Terrorist Watchlists

in THE CAMBRIDGE HANDBOOK OF SURVEILLANCE LAW, pp. 71-100, Gray & Henderson, eds., Cambridge University Press, 2017

SMU Dedman School of Law Legal Studies Research Paper No. 377

30 Pages Posted: 12 Jan 2018

See all articles by Jeffrey Kahn

Jeffrey Kahn

Southern Methodist University - Dedman School of Law

Date Written: 2017

Abstract

This chapter assesses the legal history and policy development of the U.S. government's system of terrorist watchlists and the institutions established to create and use them. Watchlisting is in fact an old practice given new meaning by technological change and the societal impact of the September 11, 2001, terrorist attacks. Statutes and judicial precedents from an earlier era on which the first post-9/11 watchlists were built were not made to regulate the expanded uses of the new watchlists and presented few if any constraints on their development. Civil litigation has both revealed the inner workings of terrorist watchlists and spurred some reforms to them. While these reforms have succeeded in adding some due process protections to watchlisting remedies, the underlying premise of the new watchlists, and the hierarchies of citizenship that they produce, have not been subject to much challenge in either the courts or the Congress.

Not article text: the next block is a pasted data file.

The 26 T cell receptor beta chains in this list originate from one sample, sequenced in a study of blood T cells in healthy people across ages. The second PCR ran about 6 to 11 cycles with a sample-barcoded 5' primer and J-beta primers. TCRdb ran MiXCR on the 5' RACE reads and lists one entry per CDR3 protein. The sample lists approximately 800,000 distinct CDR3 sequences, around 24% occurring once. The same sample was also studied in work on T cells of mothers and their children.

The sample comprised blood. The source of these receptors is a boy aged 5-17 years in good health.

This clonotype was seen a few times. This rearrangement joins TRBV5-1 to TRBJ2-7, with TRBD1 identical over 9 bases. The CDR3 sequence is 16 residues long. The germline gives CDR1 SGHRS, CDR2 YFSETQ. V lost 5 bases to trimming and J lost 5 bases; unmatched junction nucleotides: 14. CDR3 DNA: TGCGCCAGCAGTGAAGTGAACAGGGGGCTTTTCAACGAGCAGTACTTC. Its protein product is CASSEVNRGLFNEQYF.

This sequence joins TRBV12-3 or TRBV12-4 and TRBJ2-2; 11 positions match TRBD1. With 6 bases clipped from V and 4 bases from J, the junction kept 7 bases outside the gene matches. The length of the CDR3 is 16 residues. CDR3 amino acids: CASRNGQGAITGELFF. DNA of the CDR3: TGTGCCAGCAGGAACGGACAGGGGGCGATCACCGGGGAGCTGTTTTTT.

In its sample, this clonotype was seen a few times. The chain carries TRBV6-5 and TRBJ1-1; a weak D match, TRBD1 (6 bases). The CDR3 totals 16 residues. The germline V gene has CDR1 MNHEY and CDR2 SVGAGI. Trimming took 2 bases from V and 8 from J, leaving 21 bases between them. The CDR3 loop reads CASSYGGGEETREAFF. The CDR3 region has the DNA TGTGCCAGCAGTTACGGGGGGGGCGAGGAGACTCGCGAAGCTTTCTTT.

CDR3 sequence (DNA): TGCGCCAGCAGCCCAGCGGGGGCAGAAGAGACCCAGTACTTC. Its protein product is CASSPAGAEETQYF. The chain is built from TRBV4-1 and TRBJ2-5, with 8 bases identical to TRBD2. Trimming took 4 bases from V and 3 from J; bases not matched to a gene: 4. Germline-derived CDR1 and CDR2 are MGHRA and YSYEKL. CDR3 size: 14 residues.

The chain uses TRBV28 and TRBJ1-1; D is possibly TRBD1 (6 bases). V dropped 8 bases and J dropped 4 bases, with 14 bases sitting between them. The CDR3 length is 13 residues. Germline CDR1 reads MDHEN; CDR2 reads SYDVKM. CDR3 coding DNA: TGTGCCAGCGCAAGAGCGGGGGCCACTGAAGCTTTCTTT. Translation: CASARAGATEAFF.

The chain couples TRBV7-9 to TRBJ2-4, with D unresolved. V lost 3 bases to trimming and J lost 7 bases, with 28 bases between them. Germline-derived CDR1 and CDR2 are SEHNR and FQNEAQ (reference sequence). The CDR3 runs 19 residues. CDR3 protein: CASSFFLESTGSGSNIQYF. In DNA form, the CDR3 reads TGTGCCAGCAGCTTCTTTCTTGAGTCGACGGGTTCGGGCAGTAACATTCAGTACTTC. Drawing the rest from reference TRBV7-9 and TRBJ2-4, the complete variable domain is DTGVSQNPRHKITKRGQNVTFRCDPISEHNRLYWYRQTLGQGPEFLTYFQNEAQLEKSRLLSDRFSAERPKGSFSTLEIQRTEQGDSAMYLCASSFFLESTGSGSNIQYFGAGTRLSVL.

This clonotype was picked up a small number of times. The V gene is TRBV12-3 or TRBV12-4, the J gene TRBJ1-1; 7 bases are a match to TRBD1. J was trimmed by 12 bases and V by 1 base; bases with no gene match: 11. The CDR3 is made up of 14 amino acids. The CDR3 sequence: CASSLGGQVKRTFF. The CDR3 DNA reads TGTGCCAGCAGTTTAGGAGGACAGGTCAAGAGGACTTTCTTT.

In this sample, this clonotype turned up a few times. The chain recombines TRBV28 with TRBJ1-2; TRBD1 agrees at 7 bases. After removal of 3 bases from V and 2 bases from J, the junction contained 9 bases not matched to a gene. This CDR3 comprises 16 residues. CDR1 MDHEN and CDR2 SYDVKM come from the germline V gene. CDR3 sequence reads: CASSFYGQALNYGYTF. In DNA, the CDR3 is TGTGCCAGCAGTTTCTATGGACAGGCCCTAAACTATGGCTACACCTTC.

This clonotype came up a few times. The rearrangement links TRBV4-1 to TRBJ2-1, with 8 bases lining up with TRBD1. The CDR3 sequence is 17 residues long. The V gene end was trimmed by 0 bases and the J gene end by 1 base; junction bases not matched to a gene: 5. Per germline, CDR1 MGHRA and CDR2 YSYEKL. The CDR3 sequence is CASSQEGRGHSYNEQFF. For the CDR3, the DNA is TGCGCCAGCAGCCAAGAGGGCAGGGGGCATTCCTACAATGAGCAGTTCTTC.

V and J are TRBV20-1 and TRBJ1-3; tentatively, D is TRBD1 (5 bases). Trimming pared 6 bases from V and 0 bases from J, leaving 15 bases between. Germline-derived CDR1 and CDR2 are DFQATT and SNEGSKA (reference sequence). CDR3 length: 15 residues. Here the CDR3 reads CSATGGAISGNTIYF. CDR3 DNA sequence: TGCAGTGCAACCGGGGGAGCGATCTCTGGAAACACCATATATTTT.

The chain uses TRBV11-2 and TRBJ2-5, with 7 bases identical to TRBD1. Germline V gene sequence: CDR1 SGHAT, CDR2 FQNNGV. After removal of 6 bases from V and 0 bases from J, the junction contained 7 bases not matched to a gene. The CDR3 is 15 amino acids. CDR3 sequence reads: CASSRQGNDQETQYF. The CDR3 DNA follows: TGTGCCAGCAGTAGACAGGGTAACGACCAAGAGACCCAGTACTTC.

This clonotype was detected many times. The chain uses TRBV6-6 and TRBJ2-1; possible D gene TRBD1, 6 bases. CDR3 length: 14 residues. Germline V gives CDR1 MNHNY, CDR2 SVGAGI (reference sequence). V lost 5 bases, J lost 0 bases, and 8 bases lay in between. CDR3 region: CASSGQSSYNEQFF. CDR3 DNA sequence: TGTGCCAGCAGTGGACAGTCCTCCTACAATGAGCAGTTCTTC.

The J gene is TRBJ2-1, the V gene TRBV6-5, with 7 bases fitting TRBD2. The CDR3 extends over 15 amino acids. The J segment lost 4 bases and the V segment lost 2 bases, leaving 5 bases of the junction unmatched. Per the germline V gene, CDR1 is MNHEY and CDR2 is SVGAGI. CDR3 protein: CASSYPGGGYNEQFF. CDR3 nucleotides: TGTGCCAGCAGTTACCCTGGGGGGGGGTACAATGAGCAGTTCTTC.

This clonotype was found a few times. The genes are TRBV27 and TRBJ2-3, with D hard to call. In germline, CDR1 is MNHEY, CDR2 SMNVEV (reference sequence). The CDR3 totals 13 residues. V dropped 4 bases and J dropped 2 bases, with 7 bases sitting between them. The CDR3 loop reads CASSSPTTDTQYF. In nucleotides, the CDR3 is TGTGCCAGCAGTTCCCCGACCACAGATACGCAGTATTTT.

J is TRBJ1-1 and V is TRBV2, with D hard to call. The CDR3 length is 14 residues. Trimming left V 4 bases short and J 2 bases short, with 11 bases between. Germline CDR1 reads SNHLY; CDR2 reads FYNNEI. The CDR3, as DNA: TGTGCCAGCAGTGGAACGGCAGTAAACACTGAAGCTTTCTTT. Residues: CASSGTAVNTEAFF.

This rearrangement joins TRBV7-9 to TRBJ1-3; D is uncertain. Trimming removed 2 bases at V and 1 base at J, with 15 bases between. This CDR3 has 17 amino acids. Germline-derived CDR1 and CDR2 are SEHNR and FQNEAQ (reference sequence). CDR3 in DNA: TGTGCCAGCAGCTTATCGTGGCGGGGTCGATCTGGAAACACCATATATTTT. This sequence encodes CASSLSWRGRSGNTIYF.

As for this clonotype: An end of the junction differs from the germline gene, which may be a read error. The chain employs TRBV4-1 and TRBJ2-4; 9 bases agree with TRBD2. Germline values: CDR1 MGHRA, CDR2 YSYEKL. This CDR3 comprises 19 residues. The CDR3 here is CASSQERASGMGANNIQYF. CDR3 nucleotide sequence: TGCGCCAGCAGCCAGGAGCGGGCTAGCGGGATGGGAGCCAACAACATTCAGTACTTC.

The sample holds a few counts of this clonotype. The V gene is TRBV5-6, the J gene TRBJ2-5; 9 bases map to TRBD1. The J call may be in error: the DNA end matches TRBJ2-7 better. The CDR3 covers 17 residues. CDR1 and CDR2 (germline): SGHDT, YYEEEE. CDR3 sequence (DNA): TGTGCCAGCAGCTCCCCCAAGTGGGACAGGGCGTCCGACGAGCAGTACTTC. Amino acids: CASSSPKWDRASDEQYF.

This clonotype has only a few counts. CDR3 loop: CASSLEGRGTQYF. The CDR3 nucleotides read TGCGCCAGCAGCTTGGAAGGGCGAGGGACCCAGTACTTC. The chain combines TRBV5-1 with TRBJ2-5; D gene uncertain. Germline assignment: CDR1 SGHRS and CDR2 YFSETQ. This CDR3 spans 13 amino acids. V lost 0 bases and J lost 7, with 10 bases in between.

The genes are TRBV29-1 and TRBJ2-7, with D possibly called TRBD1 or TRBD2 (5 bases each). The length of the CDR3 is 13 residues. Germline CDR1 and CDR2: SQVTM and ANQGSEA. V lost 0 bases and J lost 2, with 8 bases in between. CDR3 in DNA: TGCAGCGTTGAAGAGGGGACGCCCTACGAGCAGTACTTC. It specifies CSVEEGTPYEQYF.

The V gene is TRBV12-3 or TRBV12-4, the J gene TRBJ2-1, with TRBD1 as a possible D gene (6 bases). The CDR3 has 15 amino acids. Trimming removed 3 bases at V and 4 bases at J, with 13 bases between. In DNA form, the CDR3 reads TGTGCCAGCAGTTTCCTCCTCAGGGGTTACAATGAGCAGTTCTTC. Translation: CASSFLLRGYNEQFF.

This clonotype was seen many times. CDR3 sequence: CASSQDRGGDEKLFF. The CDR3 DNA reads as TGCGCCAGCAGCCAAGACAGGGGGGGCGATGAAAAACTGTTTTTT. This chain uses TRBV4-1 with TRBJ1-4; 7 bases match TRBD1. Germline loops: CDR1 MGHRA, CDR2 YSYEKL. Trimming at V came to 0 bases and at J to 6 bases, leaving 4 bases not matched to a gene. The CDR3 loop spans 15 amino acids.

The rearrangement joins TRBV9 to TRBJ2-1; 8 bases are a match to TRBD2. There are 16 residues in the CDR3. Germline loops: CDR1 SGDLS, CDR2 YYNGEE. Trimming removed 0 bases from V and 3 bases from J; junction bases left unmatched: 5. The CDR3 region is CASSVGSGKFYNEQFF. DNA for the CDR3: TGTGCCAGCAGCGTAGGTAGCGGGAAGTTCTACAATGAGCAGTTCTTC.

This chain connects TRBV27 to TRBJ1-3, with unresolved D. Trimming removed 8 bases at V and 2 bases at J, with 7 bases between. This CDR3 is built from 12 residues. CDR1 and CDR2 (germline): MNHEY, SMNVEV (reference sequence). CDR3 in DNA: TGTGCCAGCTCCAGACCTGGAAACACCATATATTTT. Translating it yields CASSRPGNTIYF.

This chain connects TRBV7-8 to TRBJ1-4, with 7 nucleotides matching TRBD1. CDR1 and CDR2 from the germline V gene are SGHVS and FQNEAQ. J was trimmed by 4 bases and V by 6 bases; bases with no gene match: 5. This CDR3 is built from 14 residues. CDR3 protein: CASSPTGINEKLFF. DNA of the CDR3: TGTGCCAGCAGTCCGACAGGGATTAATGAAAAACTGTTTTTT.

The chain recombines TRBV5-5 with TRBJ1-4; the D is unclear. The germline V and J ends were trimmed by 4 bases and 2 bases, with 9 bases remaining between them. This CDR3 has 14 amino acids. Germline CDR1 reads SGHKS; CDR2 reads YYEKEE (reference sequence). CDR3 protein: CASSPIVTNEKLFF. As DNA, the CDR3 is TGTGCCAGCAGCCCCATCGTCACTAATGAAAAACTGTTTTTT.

Keywords: terrorist watchlists, civil litigation, September 11, Terrorist Screening Database, TSDB, TSA, No-Fly-List

Suggested Citation

Kahn, Jeffrey, Terrorist Watchlists (2017). in THE CAMBRIDGE HANDBOOK OF SURVEILLANCE LAW, pp. 71-100, Gray & Henderson, eds., Cambridge University Press, 2017; SMU Dedman School of Law Legal Studies Research Paper No. 377. Available at SSRN: https://ssrn.com/abstract=3100423

Jeffrey Kahn (Contact Author)

Southern Methodist University - Dedman School of Law ( email )

P.O. Box 750116
Dallas, TX 75275
United States
(214) 768-2792 (Phone)
(214) 768-4330 (Fax)

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